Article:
American Sociological Association

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  1. Theorizing Moral Cognition: Culture in Action, Situations, and Relationships

    Dual-process theories of morality are approaches to moral cognition that stress the varying significance of emotion and deliberation in shaping judgments of action. Sociological research that builds on these ideas considers how cross-cultural variation alters judgments, with important consequences for what is and is not considered moral behavior. Yet lacking from these approaches is the notion that, depending on the situation and relationship, the same behavior by the same person can be considered more or less moral.

  2. From Aristocratic to Ordinary: Shifting Modes of Elite Distinction

    How do elites signal their superior social position via the consumption of culture? We address this question by drawing on 120 years of “recreations” data (N = 71,393) contained within Who’s Who, a unique catalogue of the British elite.
  3. Marking Time in Memorials and Museums of Terror: Temporality and Cultural Trauma

    The theory of cultural trauma focuses on the relationship between shared suffering and collective identity: Events become traumatic when they threaten a group’s foundational self-understanding. As it stands, the theory has illuminated profound parallels in societal suffering across space and time. Yet focusing on identity alone cannot explain the considerable differences that scholars document in the outcomes of the trauma process.
  4. Sexual Abstinence in the United States: Cohort Trends in Abstaining from Sex While Never Married for U.S. Women Born 1938 to 1983

    In this data visualization, the authors document trends in abstaining from sex while never married for U.S. women born 1938–1939 to 1982–1983. Using data from the six most recent National Surveys of Family Growth, the authors’ estimates suggest that for women born in the late 1930s and early 1940s, 48 percent to 58 percent reported abstaining from sex while never married. Abstinence then declined rapidly among women born in the late 1940s through the early 1960s, leveling off at between 9 percent and 12 percent for more recent birth cohorts. Thus, for U.S.

  5. Do People in Conservative States Really Watch More Porn? A Hierarchical Analysis

    Recent studies have found that state-level religious and political conservatism is positively associated with various aggregate indicators of interest in pornography. Such studies have been limited, however, in that they either did not include data measuring actual consumption patterns and/or did not include data on individuals (risking the ecological fallacy). This study overcomes both limitations by incorporating state-level data with individual-level data and a measure of pornography consumption from a large nationally representative survey.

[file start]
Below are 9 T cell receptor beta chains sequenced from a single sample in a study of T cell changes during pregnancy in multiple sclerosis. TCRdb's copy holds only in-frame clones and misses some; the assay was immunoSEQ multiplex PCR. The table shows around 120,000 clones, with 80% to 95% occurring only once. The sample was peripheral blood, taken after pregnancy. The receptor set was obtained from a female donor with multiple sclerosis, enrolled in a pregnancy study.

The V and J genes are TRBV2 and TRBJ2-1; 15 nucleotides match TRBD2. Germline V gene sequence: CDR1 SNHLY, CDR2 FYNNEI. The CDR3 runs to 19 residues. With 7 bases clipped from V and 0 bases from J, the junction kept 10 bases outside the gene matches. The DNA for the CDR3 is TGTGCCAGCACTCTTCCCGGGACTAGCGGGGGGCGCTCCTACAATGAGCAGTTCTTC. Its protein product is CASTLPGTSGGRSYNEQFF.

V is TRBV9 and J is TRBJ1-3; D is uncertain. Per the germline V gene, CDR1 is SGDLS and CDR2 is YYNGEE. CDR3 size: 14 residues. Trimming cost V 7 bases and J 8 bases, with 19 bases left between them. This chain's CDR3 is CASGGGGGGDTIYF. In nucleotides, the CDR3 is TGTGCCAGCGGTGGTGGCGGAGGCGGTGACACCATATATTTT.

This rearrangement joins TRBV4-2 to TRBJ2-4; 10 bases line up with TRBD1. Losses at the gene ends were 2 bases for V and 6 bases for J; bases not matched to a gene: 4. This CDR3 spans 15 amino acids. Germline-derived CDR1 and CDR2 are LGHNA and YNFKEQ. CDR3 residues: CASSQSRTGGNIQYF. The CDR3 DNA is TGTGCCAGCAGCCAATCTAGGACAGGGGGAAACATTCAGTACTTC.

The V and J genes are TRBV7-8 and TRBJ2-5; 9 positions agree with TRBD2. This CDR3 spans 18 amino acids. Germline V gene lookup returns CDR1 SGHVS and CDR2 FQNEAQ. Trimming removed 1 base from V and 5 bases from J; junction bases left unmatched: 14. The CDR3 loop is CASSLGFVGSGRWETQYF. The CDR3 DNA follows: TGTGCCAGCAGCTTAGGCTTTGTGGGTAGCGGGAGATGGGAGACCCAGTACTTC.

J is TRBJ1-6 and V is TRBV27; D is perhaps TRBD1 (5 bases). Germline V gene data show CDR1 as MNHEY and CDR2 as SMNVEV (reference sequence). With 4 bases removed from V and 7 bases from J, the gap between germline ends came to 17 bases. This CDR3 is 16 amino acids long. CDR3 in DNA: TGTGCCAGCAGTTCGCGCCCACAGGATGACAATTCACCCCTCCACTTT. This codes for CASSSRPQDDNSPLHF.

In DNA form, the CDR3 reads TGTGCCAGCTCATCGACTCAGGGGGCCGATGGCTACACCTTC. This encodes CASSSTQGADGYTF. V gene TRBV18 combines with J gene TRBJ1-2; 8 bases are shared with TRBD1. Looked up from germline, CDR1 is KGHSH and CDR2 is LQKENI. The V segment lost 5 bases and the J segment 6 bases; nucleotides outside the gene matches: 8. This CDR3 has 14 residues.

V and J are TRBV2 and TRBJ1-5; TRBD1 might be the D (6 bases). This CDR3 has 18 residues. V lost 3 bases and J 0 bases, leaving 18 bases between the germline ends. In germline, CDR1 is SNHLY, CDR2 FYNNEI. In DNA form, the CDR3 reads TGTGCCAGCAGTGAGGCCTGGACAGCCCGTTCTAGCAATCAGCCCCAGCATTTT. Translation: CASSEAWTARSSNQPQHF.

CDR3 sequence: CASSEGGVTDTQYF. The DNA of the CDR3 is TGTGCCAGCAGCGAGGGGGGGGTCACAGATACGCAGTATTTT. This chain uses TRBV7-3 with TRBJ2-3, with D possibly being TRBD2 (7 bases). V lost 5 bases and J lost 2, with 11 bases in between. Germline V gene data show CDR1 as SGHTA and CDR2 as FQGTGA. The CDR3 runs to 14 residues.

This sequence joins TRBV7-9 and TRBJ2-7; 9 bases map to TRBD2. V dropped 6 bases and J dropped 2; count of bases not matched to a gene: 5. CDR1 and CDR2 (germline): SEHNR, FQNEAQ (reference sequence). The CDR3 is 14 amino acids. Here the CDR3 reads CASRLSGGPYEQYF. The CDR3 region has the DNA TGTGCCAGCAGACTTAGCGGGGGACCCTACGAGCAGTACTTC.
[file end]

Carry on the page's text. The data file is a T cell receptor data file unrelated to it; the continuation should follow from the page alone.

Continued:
6. Memories of Azoteas

    Roma catalyzed public discussions about deep-rooted racism against indigenous people, government repression of student movements, and above all, household workers’ lack of rights.
  7. Of Love and Exploitation

    By speaking through Cleo, Cuarón offers the working elite a narrative to ease their own anxieties around class instability.
  8. Feeding the Cultural Omnivores

    In Masters of Craft: Old Jobs in the New Urban Economy, Richard Ocejo offers an in-depth analysis of the resurgence of once working class and low status occupations.
  9. Polluted Bodies

    Domestic employment requires unique physical proximity of bodies from different social classes, and often from different racial and ethnic backgrounds. Despite the physical closeness, different strategies are used to reproduce class hierarchies among people, resulting in embodied inequality.
  10. Exploiting Ambiguity: A Moral Polysemy Approach to Variation in Economic Practices

    Sociologists have shown that the relationships people establish between moral orientations and market practices vary considerably across historical, geographic, and institutional contexts. Less attention has been paid to situational variation in how the same actors moralize different economic goals, especially in their workplace. This article offers an account of situational variation by theorizing the implications of the ambiguity of moral values for economic activity.